This is the fifth of five articles in which Bounty Records of US Colored Troops are being shared. As stated earlier, these records represent previously unseen bounty payments of US Colored Troops, that were made in Arkansas, including notation of the payments remitted to the soldiers. In some cases one will see the names of women. There women were often the surviving widows of the soldier who was now deceased. In a few cases where there was no spouse, one might be another family member such as a sibling or child. This information was extracted from the Little Rock, Arkansas Field Office.

These represent the surnames beginning with the letters T though Y. (Note there were no surnames beginning with the letter Z.)

The source of all images is from the Internet Archive.

Taylor, Edmund - Thomas, Austin

Thomas, Robert  -  Trottey, Wm.

Upshur, James

Van Buren, Green -  Vaughn, Alex

Willis, Gabriel - Williams, Joe

Waters, Burrell  -  Waters, Moses

Waters, Arthur  -  Williamson, Andrew (Brother of Roger Bernard)

Williamson, Andrew  -  Washington, George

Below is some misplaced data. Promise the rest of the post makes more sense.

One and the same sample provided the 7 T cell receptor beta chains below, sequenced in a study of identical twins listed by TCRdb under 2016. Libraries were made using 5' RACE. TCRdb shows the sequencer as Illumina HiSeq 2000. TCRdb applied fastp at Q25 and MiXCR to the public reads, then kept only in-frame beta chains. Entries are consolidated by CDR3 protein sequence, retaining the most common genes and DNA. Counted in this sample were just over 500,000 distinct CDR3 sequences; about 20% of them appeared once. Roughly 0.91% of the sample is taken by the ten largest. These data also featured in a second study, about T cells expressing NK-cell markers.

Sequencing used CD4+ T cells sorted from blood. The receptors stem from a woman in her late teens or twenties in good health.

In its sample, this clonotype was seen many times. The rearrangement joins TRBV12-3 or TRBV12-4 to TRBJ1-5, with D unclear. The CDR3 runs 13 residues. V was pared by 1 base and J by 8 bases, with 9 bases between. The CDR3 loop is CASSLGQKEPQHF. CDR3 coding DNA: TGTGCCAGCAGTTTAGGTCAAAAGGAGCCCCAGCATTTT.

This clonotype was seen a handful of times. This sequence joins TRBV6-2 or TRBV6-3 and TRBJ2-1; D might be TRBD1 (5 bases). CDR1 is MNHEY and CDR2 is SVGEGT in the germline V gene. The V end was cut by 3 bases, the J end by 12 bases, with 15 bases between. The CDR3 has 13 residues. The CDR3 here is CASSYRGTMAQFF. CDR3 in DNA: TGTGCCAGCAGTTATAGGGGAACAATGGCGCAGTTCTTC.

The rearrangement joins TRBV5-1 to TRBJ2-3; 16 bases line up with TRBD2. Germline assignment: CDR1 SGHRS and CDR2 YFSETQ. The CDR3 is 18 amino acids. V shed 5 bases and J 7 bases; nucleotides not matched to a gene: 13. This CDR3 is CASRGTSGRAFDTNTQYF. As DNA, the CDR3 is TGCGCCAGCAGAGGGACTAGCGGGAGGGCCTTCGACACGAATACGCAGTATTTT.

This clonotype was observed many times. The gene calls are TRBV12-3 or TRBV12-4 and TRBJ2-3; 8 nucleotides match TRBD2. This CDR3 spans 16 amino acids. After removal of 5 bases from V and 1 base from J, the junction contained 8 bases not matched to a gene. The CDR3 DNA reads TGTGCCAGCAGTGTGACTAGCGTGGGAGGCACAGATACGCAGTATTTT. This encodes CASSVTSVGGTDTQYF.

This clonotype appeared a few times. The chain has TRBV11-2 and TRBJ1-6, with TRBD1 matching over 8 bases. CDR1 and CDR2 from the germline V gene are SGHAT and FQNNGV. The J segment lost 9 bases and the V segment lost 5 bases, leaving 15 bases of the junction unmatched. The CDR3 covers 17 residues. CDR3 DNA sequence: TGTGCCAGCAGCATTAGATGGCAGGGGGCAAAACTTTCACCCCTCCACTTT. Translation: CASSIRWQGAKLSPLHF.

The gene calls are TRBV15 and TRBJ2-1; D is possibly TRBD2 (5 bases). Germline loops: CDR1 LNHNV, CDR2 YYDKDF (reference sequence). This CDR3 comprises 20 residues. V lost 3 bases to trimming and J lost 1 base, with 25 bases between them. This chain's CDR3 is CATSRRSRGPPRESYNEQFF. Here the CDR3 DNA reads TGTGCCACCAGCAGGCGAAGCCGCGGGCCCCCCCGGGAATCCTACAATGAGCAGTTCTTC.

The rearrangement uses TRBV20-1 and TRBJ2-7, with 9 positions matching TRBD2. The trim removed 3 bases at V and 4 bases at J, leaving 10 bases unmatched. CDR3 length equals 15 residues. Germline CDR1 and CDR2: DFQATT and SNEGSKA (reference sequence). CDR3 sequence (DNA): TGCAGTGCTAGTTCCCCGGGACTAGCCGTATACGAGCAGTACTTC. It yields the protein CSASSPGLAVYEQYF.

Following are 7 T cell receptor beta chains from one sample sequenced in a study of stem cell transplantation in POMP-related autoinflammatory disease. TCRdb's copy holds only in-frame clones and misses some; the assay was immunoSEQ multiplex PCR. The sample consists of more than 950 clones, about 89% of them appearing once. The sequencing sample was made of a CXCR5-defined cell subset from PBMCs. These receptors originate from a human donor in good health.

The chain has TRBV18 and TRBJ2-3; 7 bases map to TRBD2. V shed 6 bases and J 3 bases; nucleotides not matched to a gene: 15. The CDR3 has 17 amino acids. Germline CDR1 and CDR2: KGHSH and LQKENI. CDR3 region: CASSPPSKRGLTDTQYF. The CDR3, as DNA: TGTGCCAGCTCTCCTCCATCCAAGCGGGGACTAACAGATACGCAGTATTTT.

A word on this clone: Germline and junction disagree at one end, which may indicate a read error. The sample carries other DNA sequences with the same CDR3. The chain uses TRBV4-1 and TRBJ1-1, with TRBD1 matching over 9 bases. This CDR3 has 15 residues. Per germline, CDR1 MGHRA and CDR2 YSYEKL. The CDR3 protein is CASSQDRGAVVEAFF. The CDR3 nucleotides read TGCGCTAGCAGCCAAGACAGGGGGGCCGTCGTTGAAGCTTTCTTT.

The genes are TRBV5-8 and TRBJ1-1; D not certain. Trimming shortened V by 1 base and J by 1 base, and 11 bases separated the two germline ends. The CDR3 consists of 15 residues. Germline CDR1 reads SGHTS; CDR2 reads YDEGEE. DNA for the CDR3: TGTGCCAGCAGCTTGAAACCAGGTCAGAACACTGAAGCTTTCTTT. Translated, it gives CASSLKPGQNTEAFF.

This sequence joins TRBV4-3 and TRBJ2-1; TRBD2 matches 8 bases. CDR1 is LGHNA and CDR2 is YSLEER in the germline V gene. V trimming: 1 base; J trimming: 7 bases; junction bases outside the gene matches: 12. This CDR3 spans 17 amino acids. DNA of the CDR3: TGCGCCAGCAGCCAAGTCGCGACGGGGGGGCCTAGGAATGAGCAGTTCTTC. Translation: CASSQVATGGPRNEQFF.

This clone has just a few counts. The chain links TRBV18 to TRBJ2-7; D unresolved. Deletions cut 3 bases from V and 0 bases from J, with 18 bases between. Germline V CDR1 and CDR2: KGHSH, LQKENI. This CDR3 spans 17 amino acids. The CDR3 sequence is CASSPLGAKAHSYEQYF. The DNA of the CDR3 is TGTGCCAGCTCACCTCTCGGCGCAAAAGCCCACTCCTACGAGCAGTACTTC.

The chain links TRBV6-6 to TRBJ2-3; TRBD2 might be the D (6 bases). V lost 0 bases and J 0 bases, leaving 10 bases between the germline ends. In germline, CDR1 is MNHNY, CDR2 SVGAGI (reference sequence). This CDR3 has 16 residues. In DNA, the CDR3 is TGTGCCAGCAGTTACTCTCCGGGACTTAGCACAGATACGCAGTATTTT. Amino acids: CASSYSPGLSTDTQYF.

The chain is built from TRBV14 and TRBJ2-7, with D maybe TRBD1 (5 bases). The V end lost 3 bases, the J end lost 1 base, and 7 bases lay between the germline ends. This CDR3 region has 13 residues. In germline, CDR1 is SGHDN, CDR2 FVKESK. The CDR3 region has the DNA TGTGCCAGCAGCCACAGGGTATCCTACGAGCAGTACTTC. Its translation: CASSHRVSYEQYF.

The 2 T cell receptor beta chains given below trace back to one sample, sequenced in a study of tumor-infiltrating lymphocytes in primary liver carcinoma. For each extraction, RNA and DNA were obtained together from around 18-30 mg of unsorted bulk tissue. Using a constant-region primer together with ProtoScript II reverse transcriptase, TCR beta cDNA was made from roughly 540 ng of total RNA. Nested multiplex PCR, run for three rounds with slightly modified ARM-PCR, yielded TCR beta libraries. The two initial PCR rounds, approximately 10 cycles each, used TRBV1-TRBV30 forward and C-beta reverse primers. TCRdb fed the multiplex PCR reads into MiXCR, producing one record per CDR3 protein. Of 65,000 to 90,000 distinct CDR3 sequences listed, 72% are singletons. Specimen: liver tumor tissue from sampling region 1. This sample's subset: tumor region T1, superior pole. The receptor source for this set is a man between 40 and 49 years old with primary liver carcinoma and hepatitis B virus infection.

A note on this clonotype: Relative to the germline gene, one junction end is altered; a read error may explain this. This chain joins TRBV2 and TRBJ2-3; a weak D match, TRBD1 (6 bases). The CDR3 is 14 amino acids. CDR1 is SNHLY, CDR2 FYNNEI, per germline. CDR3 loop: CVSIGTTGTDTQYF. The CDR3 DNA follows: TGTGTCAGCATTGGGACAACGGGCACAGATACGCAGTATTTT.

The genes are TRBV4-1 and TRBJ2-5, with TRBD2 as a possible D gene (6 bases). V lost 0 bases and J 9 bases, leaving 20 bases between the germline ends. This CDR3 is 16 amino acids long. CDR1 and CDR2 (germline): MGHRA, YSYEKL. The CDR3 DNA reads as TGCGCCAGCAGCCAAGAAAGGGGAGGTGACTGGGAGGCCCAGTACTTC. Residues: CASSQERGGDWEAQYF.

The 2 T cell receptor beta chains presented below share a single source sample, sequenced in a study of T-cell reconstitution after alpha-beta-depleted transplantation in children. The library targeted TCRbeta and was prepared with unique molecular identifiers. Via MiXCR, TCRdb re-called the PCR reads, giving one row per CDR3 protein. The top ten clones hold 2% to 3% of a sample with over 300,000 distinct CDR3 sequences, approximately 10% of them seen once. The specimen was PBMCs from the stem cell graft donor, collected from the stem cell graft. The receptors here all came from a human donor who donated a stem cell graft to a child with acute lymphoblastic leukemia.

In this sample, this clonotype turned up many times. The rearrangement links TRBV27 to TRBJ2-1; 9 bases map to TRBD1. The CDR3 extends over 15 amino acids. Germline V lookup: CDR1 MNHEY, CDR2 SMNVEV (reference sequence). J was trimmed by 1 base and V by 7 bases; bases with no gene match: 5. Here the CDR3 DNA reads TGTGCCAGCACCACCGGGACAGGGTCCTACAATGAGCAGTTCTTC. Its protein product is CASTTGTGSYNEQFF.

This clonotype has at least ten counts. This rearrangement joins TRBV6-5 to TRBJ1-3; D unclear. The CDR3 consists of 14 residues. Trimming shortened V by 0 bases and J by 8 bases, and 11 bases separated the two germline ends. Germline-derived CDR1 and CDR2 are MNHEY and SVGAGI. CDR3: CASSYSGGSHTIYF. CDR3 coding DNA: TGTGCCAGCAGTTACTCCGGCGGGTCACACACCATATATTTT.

Williams, Mary, Mother of W. Nevils

Yeizer, Sam'l  -  Young, James.

This is the end of the names found on the ledger reflecting Bounty payments made to US Colored Troops in Arkansas. The payments were made to soldiers or their surviving families as late as 1870, and it is hoped that this will shed more light of data pertaining to the history of soldiers who were either from Arkansas, or who relocated to Arkansas after the Civil War.

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Thursday, October 24, 2013

Pvt. Lewis Martin Finally Gets a Grave Marker

Pvt. Lewis Martin, 29th US Colored Infantry

In January of 2011 I wrote an article about Pvt. Martin. His face is a famous one, and many who study the history of the US Colored Troops are familiar with this image. But few really knew anything about him. I became doubly interested, because he was at one time enslaved in Arkansas.  After that article appeared on the blog, I heard from several researchers who live in Illinois, not far from the cemetery where he is buried. Ironically, Pvt. Martin's body rests not far from that of the 16th President of the United States-Abraham Lincoln! The grave is at Oak Ridge Cemetery in Springfield Illinois.

In May of 2012, a local newspaper in Illinois also covered the story about Pvt. Martin. After that, efforts to secure a marker for Pvt. Martin increased. And now at long last, the Washington Post reports that a marker is now going to mark the final resting place of this man wounded at The Crater in Petersburg, Virginia, during the Civil War.

Martin returned to Illinois after the war ended, and obviously life would not be easy for a man with injuries as grave as those of Pvt Martin. In addition, being a man of color, he would not be treated as a man who fought for his freedom and for his country.